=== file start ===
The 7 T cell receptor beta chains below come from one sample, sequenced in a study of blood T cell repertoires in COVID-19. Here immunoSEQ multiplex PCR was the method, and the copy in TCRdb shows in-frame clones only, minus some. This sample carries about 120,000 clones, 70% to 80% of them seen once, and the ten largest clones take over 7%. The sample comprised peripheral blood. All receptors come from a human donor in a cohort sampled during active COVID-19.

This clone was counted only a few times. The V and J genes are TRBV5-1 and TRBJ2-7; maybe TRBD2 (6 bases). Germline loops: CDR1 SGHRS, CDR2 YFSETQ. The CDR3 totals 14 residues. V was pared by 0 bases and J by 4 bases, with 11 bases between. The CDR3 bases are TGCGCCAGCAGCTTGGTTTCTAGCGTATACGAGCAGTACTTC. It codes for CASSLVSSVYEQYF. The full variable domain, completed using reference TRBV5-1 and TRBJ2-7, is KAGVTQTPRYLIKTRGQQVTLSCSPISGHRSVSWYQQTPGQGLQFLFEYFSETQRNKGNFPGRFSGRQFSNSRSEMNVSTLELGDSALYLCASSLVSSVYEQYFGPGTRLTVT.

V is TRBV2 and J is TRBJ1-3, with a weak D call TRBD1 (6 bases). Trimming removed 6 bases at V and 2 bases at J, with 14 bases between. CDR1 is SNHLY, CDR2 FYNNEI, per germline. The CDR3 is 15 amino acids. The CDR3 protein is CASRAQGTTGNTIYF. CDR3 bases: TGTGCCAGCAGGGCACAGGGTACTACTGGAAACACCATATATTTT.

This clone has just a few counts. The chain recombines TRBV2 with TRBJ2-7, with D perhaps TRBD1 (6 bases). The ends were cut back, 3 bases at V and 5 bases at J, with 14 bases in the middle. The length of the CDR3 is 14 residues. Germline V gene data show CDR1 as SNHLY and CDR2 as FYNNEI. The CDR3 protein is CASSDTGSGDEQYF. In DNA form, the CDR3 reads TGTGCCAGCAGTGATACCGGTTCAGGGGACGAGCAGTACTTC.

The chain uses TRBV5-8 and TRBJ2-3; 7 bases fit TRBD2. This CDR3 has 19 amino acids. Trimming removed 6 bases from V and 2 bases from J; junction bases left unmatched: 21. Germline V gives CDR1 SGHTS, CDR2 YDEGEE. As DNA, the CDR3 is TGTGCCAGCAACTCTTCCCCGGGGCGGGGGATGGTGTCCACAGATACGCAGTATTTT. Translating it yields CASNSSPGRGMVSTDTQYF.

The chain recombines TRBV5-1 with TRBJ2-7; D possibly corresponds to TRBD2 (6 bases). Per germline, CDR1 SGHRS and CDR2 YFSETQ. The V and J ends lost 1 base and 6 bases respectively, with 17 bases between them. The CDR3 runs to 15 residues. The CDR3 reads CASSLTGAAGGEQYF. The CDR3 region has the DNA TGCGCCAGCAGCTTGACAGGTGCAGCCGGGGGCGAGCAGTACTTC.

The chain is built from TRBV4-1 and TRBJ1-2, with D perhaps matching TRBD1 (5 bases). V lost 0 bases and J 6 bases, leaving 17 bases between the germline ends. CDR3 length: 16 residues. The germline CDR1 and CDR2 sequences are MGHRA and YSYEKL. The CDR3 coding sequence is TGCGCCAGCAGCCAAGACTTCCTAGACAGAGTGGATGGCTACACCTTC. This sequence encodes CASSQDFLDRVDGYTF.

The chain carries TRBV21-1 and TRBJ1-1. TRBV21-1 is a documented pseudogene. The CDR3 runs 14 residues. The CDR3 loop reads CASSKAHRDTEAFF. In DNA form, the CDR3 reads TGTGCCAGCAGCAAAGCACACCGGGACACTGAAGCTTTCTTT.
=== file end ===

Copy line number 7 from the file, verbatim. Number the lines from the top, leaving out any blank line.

The chain is built from TRBV4-1 and TRBJ1-2, with D perhaps matching TRBD1 (5 bases). V lost 0 bases and J 6 bases, leaving 17 bases between the germline ends. CDR3 length: 16 residues. The germline CDR1 and CDR2 sequences are MGHRA and YSYEKL. The CDR3 coding sequence is TGCGCCAGCAGCCAAGACTTCCTAGACAGAGTGGATGGCTACACCTTC. This sequence encodes CASSQDFLDRVDGYTF.